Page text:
The inscription reads:

owlþuþewaz / niwaje͡mariz [2]
ᛟᚹᛚᚦᚢᚦᛖᚹᚨᛉ / ᚾᛁᚹᚨᛃᛗᚨᚱᛁᛉ

The first element owlþu, for wolþu-, means "glory," "glorious one," cf. Old Norse Ullr , Old English wuldor. The second element, -þewaz, means "slave, servant." The whole compound is a personal name or title, "servant of the glorious one" or "servant/priest of Ullr." On the reverse, ni- is the negative particle, waje- corresponds to "woe, ill" (Old Norse vei), and the final element is -mariz "famous" (Old English mǣre). (The "e" and "m" are written together, as a bind-rune, an unusual early example but probably not linguistically significant. [5] ) The second word thus translates to "not ill-famous," i.e., "famous, renowned" or "not of ill fame, not dishonored." Similar double negatives are found on other runic inscriptions. [2] The translation of the inscription can thus be either "Wolthuthewaz is well-renowned," or "the servant of Ullr, the renowned." If the first part refers to the god Ullr, it is the only reference to that god from south of Denmark, and also, if a personal name, the only German example of a person named for a specific Germanic god. [4]

Old Norse North Germanic language

Old Norse was a North Germanic language that was spoken by inhabitants of Scandinavia and inhabitants of their overseas settlements from about the 9th to the 13th century.

Ullr Norse deity

In early Germanic paganism, *Wulþuz ("glory") appears to have been an important concept, perhaps personified as a god, or an epithet of an important god; it is continued in Old Norse tradition as Ullr, a god associated with archery.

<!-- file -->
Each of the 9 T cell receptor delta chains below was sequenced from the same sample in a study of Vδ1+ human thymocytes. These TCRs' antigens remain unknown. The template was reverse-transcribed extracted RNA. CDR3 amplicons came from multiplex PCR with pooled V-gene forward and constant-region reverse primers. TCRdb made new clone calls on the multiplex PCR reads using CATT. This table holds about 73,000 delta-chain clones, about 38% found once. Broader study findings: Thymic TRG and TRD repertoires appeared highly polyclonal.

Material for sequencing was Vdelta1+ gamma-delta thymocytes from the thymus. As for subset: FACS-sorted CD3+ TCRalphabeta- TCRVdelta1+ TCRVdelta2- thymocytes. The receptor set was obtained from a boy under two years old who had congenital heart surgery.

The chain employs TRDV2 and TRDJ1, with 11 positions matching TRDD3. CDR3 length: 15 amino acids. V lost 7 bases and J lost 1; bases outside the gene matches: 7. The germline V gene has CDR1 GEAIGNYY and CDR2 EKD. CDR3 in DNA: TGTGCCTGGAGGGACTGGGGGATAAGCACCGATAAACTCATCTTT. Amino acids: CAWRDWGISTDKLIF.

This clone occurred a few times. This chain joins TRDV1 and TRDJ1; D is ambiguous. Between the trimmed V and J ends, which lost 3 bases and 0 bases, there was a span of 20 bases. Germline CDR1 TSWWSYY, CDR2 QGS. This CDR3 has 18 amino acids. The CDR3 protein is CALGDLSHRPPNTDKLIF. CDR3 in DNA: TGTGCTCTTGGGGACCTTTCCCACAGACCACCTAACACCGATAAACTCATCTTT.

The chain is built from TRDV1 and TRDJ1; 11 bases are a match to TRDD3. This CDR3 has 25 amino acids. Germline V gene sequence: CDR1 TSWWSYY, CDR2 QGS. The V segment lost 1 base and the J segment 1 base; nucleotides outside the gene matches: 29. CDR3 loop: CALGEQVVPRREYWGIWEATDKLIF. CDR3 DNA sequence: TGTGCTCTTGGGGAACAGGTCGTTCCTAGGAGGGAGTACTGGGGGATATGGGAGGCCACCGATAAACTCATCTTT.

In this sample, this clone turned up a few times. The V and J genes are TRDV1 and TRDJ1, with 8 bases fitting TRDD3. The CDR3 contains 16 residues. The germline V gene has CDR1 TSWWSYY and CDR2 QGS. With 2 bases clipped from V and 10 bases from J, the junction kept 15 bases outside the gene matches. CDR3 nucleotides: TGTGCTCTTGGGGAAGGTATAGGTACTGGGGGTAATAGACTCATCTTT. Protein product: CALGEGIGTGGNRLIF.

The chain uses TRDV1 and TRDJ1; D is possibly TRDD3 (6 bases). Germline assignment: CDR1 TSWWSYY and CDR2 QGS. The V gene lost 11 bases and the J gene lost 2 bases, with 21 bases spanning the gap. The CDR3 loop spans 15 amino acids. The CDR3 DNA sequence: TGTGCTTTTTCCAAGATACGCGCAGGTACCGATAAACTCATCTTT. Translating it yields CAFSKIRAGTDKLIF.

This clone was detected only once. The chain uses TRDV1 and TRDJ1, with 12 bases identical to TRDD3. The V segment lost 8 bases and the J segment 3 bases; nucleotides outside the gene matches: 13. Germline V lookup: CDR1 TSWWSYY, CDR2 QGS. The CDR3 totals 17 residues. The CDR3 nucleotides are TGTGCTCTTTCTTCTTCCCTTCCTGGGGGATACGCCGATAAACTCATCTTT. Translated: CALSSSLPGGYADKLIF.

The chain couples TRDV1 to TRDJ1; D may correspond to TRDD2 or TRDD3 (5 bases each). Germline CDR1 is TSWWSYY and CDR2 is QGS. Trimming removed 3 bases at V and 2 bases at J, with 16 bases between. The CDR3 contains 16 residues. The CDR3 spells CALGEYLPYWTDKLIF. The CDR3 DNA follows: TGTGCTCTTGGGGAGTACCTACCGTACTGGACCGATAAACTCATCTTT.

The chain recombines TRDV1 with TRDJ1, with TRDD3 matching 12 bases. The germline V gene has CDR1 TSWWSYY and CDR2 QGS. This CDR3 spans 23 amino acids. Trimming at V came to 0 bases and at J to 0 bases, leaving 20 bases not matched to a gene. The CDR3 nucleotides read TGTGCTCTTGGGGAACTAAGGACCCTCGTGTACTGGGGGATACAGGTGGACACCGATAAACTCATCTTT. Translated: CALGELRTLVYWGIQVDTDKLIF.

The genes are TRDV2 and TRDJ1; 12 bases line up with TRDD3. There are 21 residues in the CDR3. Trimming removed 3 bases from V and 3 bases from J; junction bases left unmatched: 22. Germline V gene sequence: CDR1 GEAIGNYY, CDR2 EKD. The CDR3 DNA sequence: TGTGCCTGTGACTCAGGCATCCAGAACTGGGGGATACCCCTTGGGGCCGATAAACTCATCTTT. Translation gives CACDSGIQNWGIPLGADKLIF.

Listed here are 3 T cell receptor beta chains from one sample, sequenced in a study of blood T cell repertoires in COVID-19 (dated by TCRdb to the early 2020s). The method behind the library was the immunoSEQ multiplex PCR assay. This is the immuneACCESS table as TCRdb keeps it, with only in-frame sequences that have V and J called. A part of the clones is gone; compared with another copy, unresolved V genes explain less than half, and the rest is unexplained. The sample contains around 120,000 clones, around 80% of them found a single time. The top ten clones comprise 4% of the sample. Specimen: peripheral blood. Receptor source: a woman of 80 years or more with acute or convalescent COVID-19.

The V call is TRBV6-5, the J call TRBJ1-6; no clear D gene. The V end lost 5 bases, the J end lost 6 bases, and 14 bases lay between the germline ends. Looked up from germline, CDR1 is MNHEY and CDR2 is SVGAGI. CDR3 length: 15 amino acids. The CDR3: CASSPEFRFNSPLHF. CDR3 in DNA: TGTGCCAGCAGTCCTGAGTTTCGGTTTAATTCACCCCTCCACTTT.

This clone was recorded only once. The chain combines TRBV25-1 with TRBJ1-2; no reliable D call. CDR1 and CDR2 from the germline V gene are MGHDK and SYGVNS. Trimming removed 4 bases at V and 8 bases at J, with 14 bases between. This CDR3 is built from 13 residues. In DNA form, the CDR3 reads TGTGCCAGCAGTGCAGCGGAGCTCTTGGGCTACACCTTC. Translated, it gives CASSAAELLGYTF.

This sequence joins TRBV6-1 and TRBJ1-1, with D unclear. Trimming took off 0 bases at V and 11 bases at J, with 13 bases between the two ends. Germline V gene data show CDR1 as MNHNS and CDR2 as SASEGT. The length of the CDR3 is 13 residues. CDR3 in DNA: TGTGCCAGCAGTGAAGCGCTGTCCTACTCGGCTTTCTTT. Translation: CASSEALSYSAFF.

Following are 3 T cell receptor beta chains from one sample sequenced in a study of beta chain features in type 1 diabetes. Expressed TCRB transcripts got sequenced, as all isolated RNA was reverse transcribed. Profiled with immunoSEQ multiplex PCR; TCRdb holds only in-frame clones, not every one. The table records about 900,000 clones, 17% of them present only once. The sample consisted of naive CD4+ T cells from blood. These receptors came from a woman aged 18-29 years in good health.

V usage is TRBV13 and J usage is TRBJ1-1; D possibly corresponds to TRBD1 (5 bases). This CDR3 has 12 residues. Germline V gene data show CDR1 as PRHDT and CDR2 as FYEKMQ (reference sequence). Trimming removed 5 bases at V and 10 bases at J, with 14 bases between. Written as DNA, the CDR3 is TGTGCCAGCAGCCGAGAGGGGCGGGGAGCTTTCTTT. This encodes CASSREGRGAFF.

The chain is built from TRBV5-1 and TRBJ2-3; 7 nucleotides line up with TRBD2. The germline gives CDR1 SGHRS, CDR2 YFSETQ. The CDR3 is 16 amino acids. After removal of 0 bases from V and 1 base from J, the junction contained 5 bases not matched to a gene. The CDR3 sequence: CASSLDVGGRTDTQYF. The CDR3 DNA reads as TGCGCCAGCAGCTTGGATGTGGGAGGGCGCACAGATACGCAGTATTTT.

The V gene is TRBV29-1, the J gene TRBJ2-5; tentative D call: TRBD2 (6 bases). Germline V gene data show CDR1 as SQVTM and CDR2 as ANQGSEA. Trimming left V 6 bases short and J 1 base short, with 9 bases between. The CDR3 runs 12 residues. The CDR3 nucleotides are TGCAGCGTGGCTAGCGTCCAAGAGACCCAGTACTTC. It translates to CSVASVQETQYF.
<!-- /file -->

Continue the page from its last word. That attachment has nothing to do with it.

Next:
Old English, or Anglo-Saxon, is the earliest historical form of the English language, spoken in England and southern and eastern Scotland in the early Middle Ages. It was brought to Great Britain by Anglo-Saxon settlers probably in the mid-5th century, and the first Old English literary works date from the mid-7th century. After the Norman conquest of 1066, English was replaced, for a time, as the language of the upper classes by Anglo-Norman, a relative of French. This is regarded as marking the end of the Old English era, as during this period the English language was heavily influenced by Anglo-Norman, developing into a phase known now as Middle English.

Another reading, avoiding the emendation of the first element, reads the first letter ideographically, "Odal," resulting in o[þalan] w[u]lþuþewaz / niwajmariz "inherited property of Wulthuthewaz, the renowned." However, the owner's name is not in the possessive case as would be expected with such a usage; moreover, the rune Fehu, signifying simply "property," would be more apposite; "odal" denoted specifically real estate. [6]